This section is from the book "The American Woman's Cook Book", by Ruth Berolzheimer. Also available from Amazon: The Domestic Arts Edition of the American Woman's Cook Book.
Methods - There are three methods of table service. The one often preferred is the left hand service, that is, the placing, passing, and removing of all dishes at the left. Beverages are, of course, an exception, and these are placed at the right. In the left hand service, the waitress uses the hand farthest from the guest, that is, the left hand. The left hand service permits the guest to use his right hand in helping himself. In the right hand service the waitress places and removes all dishes from the right, using the right hand, but she passes a dish at the left, using her left hand. Often a combination of these two services is used: that is, the dishes are placed and passed at the left, and plates are removed from the right. A hostess decides which method seems to her the easiest and most practical for her household, and directs her service accordingly.
Order of Service - In many houses the hostess is served first. This is a relic of the old custom of taking it for granted that the giver of the feast prove the absence of poison by first tasting of the food or drinking of the beverage! Some hostesses too justify this custom by maintaining that, when complicated foods are served, the hostess indicates to her guests the methods by which they can most conveniently serve themselves.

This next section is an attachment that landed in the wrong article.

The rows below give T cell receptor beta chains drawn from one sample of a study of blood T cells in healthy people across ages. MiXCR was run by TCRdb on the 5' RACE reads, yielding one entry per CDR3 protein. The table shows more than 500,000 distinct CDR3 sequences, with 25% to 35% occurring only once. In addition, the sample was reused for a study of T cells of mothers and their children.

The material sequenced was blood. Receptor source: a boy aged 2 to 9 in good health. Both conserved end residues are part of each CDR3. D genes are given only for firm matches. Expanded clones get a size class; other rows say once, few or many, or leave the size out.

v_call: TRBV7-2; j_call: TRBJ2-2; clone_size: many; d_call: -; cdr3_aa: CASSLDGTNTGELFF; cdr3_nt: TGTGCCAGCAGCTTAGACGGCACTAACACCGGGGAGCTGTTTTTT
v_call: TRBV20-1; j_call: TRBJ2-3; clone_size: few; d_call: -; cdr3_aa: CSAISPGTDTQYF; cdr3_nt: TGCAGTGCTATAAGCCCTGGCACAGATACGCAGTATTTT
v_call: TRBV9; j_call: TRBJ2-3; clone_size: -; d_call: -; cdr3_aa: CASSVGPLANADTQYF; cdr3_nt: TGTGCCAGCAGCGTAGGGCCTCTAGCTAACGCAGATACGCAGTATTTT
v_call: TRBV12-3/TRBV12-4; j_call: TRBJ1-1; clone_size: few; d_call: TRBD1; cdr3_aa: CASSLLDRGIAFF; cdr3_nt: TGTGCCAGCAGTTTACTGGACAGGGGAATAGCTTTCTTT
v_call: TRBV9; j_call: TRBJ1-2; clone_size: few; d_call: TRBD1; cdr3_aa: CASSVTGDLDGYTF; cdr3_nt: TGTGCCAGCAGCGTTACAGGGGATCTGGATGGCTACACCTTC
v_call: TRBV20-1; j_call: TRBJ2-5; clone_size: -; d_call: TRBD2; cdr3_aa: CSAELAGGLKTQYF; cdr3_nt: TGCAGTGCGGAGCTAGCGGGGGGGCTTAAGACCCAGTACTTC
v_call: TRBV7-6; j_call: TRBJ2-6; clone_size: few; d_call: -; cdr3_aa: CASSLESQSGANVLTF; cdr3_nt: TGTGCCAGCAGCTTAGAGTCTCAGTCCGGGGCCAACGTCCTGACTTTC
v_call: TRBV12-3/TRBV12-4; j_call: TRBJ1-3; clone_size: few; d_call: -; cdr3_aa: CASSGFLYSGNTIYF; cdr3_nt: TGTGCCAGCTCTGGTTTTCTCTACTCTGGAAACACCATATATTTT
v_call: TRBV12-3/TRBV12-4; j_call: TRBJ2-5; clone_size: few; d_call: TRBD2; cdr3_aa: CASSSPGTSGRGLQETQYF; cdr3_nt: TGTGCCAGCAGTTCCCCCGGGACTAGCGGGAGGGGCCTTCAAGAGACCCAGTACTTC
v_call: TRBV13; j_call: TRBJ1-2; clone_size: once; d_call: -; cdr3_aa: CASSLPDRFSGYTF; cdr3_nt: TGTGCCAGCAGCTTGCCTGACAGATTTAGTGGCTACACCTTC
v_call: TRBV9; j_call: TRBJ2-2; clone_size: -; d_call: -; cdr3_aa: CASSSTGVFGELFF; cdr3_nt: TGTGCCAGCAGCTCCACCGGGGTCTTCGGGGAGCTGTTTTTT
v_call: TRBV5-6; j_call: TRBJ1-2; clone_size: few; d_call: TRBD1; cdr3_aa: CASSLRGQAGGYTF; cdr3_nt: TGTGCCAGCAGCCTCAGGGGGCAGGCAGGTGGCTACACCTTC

However, the custom of serving the honor guest first is growing, and many hostesses now insist on giving the chief guest this additional compliment.
The former custom of serving all the ladies first and the gentlemen afterward is no longer in vogue, for this method consumed too much time and delayed the service. Now guests are served in the order in which they are seated, usually beginning with the honor guest or the hostess and proceeding to the right.
The Ever-Present Plate - It is an important rule of good service that there must be a plate before each guest until the salad course is removed. As soon as one plate is removed, another is put in its place. The first course - if a pre-soup course - is either served from a large dish, in which case a plate is placed for it on the cover plate, or is brought in on a plate which is set on the cover plate already on the table.